Small Plates with Ariel Turner

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New and shiny

We Greenvillians have a great way of flocking to whatever’s new, sometimes at the expense of our old faithful spots. Shame on us. But here’s an oldie that now has a new location that you should definitely get to ASAP. Due South Coffee Roasters opened last week in its new Hampton Station digs (1320 Hampton Ave., Ext. 4B) across from White Duck Taco Shop, where they had their temporary counter set up for months. Inside the new location, the roaster isn’t operational yet, but the coffee counter is fully functional, including the perfect remedy to a hot day — nitro coffee on tap. House-made ice cream will also be available as soon as the kitchen is fully operational.

The space also has a different vibe from the former Taylors Mill location with white tile, black-painted wood, and teal-green accents, while still maintaining the rustic former cotton storage facility’s environment. A photo of the nearby water tower covers an entire wall, and fellow Hampton Station resident and artist Ric Standridge will curate a gallery wall featuring local art.

Soapbox alert

Hear me out. This is a much larger discussion, but I’ll attempt to distill it down because I keep hearing this: When you go sit at a bar, or dine at one of our hundreds of local restaurants, unless your server or bartender offers up this information, don’t ask, “So what do you really want to do?” The implication being that a job in the service industry isn’t a “real job.” And in fact, most of us have been guilty of thinking that way.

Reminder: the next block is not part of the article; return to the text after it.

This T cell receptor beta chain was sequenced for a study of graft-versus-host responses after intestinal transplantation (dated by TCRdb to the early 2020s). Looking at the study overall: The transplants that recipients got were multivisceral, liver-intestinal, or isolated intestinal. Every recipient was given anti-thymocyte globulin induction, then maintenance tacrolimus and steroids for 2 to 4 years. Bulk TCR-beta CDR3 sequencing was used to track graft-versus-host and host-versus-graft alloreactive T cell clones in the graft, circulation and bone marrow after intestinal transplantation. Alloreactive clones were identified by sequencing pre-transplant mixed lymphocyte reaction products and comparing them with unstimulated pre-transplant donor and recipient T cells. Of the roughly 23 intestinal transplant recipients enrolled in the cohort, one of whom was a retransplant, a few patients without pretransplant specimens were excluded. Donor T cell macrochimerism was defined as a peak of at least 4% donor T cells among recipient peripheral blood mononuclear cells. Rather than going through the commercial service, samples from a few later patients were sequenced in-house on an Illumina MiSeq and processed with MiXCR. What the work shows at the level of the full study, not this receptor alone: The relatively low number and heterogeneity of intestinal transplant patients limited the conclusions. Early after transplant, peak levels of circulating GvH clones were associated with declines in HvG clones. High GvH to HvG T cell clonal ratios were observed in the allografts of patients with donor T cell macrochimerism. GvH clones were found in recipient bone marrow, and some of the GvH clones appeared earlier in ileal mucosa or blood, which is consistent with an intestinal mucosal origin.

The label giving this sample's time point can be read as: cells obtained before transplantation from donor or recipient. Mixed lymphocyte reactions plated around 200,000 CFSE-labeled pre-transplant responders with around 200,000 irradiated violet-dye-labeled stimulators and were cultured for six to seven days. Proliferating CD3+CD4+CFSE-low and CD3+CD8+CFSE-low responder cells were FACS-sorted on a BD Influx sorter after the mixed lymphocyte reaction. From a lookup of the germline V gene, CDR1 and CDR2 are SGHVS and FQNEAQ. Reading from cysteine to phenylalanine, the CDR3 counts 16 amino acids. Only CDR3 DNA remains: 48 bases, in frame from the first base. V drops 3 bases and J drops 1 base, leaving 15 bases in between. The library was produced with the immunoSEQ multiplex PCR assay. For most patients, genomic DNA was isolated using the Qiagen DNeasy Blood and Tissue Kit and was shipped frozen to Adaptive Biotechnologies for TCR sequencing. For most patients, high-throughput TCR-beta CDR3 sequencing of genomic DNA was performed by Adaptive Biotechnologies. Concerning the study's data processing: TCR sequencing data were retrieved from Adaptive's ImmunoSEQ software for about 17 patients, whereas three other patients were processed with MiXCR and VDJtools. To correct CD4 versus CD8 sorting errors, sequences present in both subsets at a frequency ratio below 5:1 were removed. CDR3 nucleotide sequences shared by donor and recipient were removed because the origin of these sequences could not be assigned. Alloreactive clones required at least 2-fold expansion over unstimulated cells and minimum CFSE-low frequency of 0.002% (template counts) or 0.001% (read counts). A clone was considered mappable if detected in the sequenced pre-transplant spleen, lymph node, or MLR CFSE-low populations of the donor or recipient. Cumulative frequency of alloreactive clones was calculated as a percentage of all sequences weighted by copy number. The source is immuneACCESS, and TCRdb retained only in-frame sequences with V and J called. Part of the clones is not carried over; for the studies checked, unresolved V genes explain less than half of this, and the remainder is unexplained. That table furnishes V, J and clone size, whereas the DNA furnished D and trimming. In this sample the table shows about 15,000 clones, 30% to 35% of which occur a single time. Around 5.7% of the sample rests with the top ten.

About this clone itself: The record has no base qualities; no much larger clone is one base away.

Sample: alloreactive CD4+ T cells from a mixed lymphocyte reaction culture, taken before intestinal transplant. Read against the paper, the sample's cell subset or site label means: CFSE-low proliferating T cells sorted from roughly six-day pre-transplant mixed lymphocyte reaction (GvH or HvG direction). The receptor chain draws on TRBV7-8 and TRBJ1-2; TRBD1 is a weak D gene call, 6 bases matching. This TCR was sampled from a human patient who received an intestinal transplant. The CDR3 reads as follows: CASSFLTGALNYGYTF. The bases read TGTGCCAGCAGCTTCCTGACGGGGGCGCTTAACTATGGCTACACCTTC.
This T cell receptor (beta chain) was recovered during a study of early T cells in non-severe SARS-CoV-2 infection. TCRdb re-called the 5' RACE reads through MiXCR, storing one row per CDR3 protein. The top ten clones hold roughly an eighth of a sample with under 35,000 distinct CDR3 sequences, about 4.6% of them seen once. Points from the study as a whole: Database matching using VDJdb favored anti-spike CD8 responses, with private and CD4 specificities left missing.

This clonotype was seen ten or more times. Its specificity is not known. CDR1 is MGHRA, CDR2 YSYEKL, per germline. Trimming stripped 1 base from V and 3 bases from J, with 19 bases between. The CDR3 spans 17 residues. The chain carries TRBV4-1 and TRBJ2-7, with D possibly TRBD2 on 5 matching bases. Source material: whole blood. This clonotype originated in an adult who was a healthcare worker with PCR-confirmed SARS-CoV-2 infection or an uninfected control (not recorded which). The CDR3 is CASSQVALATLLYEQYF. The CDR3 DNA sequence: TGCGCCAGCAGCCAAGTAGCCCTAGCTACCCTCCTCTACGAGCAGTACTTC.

It’s time to stop that. Why? Because it’s wrong, first of all (just ask anyone in management at a restaurant how real that job is), and second, as many restaurants are struggling to stay open because they lack consistent staff (recently, downtown mainstay Addy’s has had to close temporarily), it’d be great if working in a kitchen or providing hospitality to diners was more widely considered an admirable career. Think of the domino effect — fully staffed restaurants, consistent kitchens. It’s something from which we’d all benefit.

ICYMI from UBJ

Bottle Cap Group has closed its third Greenville restaurant within a year. Wu’s Cajun Sea Food, which opened in December 2017 at 116 N. Main St., downtown Greenville, closed after dinner Sunday, July 1. The group formerly owned and operated Brazwells Premium Pub at 631 S. Main St., which was open for less than two years when it closed in October 2017, and Diner 24 at 18 E. Coffee St., which closed in November 2017 after five months.

The restaurant group, based in Charlotte, N.C., with locations in Charleston as well, still operates Ink N Ivy, Vine Nightclub, and SIP Whiskey & Wine Bar in Greenville. Foxcroft Wine Co., also from Charlotte, has taken over the former Brazwells space and plans to open this summer, but we’re still waiting to see what happens with the Diner 24 location, and nothing has been announced yet for Wu’s.

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